It has taken a large group of staff, parishioners and parents to ensure that the Inclusive Catholic Education Program was as fit as possible to serve the special education students now attending St. Joseph School this year. With the help of an advisory committee, St. Joseph Parish was able to create a program that is changing the school for the better.

“It has been a benefit to the parish to use the expertise that the faculty and staff have,” Flynn, a member of the advisory committee, said. “There is such great evidence of commitment to the mission of the school.”

Msgr. Barr also acknowledged the fact that Sister Mary Cecilia has been a large part of the success of the program, along with all the committee members who offered their expertise to help the program get started.

“I feel totally blessed with the leadership of Sister Mary Cecilia,” Msgr. Barr said.

The School Sisters of Christ the King have been a great help to the program, and help ensure its continued success.

“The work of the School Sisters of Christ the King has been a great witness to the mission and charism of their community,” Flynn said. 

Currently, the program is only available to families in St. Joseph Parish, and when looking at the long-term plans of the program, the future is hopeful.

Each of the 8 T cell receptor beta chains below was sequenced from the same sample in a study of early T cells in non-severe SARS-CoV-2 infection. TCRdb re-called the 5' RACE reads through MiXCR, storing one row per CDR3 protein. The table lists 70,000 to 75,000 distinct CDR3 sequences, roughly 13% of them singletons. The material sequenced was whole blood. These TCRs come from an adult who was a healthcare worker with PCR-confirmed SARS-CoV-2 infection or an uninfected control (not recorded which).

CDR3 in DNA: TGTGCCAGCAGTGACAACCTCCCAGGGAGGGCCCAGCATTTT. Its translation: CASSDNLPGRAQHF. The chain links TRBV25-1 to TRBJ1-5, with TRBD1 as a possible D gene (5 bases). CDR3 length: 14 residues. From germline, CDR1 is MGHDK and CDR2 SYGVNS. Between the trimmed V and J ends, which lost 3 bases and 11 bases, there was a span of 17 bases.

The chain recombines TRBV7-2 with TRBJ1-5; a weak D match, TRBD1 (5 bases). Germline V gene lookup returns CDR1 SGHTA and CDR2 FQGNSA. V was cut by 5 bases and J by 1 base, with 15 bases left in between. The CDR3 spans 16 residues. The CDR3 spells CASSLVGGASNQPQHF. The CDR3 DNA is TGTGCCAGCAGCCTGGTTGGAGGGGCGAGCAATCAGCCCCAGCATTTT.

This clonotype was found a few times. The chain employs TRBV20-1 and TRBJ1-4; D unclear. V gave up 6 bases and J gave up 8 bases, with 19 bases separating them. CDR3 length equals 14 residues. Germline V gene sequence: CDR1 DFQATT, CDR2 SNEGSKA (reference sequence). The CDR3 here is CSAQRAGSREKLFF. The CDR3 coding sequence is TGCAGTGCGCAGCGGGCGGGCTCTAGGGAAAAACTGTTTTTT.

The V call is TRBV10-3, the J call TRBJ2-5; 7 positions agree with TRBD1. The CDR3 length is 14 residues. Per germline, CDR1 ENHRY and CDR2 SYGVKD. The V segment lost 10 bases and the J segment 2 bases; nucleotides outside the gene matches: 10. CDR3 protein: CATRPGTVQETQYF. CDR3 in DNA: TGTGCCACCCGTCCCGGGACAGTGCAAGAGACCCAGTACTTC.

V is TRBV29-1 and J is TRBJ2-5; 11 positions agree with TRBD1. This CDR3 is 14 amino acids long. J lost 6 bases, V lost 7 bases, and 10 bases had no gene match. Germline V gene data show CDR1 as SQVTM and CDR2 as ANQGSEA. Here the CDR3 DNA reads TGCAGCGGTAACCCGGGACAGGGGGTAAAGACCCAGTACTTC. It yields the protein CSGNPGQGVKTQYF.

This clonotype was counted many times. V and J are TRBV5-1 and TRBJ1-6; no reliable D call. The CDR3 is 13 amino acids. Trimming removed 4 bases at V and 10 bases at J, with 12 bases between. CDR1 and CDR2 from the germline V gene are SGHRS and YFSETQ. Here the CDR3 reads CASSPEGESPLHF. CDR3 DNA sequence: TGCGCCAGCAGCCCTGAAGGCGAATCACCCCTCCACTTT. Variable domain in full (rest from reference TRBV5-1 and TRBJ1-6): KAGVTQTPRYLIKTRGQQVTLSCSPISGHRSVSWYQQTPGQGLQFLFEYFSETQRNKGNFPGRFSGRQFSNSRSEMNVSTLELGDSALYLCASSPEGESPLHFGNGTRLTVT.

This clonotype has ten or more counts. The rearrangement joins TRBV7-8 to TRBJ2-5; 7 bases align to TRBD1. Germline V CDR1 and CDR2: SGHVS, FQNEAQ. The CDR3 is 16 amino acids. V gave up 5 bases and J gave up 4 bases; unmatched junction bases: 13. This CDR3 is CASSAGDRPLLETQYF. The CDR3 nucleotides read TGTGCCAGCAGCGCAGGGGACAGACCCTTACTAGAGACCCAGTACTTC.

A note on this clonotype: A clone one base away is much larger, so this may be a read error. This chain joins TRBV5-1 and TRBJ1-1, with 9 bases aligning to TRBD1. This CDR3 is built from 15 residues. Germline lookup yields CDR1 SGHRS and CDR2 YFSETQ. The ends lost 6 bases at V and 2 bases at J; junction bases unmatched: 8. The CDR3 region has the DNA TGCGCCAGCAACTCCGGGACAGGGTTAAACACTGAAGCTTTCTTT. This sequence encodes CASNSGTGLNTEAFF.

“We want to serve our current students all the way through and serve new ones if we can,” Sister Mary Cecilia said. “It’s an exciting adventure.”

As St. Joseph School embarks on this new adventure, the students, faculty and staff are growing in love for all members of the Body of Christ.

Flynn said, “When we respond in love to a need other people have, God uses that to help us to grow in love for all people.”

For those who may wish to support the new program at St. Joseph School, the parish is hosting its annual holiday fair Sunday, Nov. 20 from 8:30 a.m. to 2 p.m.

The fair will feature a silent auction, a Valentino’s buffet, bounce houses, carnival games and more. All proceeds will go to support the Inclusive Catholic Education Program to ensure that the school is more accessible for all students, as well as providing supplemental technology for the classrooms.